Itinerary

The key to shooting in Banff National Park (or really any similar landscape-focused location) is planning around sunrise and sunset. This means — you guessed it — lots of coffee! I averaged four hours of sleep per night on this trip, which is pretty standard for photography trips. Bring electrolytes and vitamins to help your body adjust to the lack of sleep (and the altitude), and drink plenty of water (and caffeine of course). Schedule a full “recovery” day when you get home with no responsibilities so you can catch up on those missed zzz’s!

I actually flew into Banff a few days earlier than the rest of the Dell crew to explore on my own, so here is a sample 3-day itinerary compiled from my whole trip:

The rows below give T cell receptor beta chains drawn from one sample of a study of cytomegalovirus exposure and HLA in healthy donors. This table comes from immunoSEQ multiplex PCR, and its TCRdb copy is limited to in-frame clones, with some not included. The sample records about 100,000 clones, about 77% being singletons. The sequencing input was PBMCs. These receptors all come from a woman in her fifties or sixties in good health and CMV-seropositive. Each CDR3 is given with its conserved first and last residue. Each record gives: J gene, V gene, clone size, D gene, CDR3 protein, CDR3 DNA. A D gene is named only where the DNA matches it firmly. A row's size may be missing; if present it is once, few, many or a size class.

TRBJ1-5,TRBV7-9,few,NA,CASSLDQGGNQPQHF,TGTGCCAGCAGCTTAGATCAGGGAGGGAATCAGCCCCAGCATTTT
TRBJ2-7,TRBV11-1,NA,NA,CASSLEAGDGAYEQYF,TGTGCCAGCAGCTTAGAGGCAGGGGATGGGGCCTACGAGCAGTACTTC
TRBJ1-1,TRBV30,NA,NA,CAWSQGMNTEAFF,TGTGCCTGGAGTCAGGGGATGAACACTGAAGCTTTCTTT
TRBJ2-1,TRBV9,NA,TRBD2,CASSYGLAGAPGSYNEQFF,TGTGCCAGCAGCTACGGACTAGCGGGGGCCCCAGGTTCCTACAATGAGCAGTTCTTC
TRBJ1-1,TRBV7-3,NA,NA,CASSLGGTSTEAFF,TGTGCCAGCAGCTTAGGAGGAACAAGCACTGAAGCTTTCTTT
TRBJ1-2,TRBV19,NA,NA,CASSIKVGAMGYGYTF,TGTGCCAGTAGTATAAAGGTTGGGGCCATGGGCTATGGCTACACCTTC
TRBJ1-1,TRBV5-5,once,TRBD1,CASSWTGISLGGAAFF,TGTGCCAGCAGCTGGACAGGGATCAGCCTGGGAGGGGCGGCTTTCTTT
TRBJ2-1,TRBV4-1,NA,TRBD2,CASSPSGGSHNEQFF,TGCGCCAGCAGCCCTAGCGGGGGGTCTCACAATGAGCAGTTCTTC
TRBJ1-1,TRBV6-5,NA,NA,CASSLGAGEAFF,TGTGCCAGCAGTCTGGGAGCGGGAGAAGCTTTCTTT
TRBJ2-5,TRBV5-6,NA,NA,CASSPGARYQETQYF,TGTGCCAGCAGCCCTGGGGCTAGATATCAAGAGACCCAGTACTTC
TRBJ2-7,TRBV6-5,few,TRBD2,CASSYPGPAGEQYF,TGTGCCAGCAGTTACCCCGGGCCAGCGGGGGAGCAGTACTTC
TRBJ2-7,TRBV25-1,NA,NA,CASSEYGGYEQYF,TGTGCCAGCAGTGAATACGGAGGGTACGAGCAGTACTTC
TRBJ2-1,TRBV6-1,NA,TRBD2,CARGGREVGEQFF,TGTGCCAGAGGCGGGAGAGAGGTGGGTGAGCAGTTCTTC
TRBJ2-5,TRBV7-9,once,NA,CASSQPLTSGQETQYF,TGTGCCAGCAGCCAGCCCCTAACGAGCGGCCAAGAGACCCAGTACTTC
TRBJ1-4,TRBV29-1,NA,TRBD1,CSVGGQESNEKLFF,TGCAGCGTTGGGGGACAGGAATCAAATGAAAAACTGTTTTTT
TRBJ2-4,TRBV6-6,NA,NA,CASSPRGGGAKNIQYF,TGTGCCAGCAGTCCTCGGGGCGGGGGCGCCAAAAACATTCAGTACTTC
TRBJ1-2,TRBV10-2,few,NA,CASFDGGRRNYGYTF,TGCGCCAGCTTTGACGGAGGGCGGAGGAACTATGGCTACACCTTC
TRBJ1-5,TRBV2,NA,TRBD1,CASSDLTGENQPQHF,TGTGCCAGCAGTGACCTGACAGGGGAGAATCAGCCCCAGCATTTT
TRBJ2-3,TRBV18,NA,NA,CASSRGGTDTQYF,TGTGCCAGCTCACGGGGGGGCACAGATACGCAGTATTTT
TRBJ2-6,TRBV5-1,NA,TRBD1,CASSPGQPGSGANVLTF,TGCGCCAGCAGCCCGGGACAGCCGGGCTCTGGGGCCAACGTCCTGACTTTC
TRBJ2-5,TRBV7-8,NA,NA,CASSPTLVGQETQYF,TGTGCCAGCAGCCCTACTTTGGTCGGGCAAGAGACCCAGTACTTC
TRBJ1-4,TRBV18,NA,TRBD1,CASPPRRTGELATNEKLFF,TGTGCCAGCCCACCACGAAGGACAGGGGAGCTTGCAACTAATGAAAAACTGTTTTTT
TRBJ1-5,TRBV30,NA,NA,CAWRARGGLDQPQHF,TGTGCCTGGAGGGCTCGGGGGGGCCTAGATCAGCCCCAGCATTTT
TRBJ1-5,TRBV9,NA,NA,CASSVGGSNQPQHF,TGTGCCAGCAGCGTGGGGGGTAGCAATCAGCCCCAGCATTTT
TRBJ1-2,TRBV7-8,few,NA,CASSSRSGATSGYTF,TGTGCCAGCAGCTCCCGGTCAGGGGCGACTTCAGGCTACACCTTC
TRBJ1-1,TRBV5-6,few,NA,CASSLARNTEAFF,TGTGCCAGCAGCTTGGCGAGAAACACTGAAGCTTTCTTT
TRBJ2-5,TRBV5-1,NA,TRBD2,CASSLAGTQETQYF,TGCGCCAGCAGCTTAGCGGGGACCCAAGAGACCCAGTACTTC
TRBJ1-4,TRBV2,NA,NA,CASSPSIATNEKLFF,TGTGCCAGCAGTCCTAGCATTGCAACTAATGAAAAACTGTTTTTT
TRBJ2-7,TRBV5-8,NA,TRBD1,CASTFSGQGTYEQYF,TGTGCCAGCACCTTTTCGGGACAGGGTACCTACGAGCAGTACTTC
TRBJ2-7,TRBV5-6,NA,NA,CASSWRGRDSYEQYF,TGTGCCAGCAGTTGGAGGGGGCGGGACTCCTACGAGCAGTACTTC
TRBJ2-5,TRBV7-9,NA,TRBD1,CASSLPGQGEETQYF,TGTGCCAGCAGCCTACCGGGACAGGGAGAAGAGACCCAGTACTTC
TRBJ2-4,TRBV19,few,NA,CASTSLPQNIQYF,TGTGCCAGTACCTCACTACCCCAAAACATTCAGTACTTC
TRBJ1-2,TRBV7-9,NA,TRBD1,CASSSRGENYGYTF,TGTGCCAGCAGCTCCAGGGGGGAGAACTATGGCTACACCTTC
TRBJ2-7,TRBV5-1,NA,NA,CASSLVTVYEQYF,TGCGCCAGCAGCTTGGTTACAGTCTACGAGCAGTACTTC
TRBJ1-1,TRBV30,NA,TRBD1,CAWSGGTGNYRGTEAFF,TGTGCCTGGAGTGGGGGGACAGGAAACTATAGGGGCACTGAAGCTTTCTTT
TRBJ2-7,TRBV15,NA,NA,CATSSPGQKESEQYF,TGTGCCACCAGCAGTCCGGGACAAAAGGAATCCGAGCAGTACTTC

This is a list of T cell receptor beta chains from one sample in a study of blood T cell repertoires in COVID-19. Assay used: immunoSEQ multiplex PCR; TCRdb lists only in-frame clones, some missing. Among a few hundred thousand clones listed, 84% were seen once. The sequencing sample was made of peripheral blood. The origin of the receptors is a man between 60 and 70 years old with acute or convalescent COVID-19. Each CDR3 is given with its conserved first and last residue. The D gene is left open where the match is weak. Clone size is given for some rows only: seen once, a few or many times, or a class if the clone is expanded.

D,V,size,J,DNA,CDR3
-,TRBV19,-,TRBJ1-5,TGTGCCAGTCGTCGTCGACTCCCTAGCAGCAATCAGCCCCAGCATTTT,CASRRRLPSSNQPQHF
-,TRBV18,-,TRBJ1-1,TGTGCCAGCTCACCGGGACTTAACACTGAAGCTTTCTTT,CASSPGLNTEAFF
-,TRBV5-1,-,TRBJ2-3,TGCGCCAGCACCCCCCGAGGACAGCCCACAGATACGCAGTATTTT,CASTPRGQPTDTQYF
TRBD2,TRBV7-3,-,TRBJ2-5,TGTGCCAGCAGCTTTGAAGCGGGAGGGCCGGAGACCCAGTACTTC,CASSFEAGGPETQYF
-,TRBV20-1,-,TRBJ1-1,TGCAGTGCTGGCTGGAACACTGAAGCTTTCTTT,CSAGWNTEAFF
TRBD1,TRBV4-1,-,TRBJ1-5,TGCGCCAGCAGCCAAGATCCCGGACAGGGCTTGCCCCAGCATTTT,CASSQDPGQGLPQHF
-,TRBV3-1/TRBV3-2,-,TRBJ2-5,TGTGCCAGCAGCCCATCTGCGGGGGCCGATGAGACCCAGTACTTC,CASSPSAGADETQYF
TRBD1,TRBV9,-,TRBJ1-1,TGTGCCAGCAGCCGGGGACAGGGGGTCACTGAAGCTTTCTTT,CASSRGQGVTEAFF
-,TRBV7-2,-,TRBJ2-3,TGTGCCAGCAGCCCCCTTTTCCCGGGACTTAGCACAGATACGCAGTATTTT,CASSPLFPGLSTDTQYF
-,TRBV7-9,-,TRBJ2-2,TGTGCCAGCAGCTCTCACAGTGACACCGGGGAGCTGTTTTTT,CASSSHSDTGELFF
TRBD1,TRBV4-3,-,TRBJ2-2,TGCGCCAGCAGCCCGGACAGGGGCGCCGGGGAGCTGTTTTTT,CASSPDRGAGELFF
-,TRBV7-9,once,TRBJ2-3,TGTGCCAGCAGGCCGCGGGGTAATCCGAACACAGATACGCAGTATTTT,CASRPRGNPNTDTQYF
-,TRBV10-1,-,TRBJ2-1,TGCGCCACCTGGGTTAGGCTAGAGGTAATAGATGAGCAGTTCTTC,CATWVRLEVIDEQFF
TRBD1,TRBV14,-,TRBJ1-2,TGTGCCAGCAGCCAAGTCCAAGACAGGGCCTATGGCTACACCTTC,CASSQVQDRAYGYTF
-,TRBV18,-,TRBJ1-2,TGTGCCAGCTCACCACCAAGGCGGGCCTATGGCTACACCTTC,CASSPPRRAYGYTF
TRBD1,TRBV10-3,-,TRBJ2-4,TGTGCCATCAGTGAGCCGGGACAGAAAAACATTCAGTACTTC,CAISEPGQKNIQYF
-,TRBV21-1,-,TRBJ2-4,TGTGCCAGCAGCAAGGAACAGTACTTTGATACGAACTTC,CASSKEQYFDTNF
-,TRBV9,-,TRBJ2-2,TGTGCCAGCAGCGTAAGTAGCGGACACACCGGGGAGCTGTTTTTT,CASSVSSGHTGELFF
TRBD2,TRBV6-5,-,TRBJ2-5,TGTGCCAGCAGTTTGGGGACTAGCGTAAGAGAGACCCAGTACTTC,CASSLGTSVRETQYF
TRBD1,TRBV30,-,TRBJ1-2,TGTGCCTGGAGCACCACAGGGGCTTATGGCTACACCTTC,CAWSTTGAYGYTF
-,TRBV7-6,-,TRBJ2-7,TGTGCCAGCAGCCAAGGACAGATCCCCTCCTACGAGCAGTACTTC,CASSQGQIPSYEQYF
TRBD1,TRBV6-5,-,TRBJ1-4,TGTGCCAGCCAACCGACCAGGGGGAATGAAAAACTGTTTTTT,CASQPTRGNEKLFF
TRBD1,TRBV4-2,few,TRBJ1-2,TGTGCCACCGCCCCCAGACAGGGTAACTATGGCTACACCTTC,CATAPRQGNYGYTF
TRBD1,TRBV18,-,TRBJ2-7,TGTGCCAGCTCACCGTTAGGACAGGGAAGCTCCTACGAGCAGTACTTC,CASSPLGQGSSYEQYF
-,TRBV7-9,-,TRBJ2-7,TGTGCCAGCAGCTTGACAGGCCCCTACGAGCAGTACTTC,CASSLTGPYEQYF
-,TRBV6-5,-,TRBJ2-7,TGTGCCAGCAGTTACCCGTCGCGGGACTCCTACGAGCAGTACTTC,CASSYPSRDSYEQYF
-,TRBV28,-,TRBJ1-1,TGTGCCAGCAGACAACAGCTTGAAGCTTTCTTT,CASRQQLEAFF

Day 1

Sunrise: Moraine Lake

Sunset: Peyto Lake

Moraine Lake is iconic Banff — and while you’ve seen a bunch of photos of it before, it’s 100% better in person and worth spending a full morning at. Even though they charge an arm and a leg, I recommend renting a canoe from Moraine Lake Lodge starting at $105. So much fun, and such a gorgeous way to explore the lake (and get away from the crowds)! Peyto Lake, equally as stunning, boasts magical golden hour light. See if you can get away from all the other tripods and find your own unique vantage point on one of the hills nearby!

Day 2

Sunrise: Lake Louise

Sunset: Banff Gondola

Lake Louise is world renowned for a reason — I’m not sure that a more stunning alpine lake exists. It’s almost too good to be true. Again, arrive super early to get set up and beat the crowds. For golden hour, head to the Banff Gondola in the town of Banff for epic views and plenty of wildlife (we saw baby goats and the world’s fattest chipmunks). Great spot to leave the camera behind and simply take in the view, too!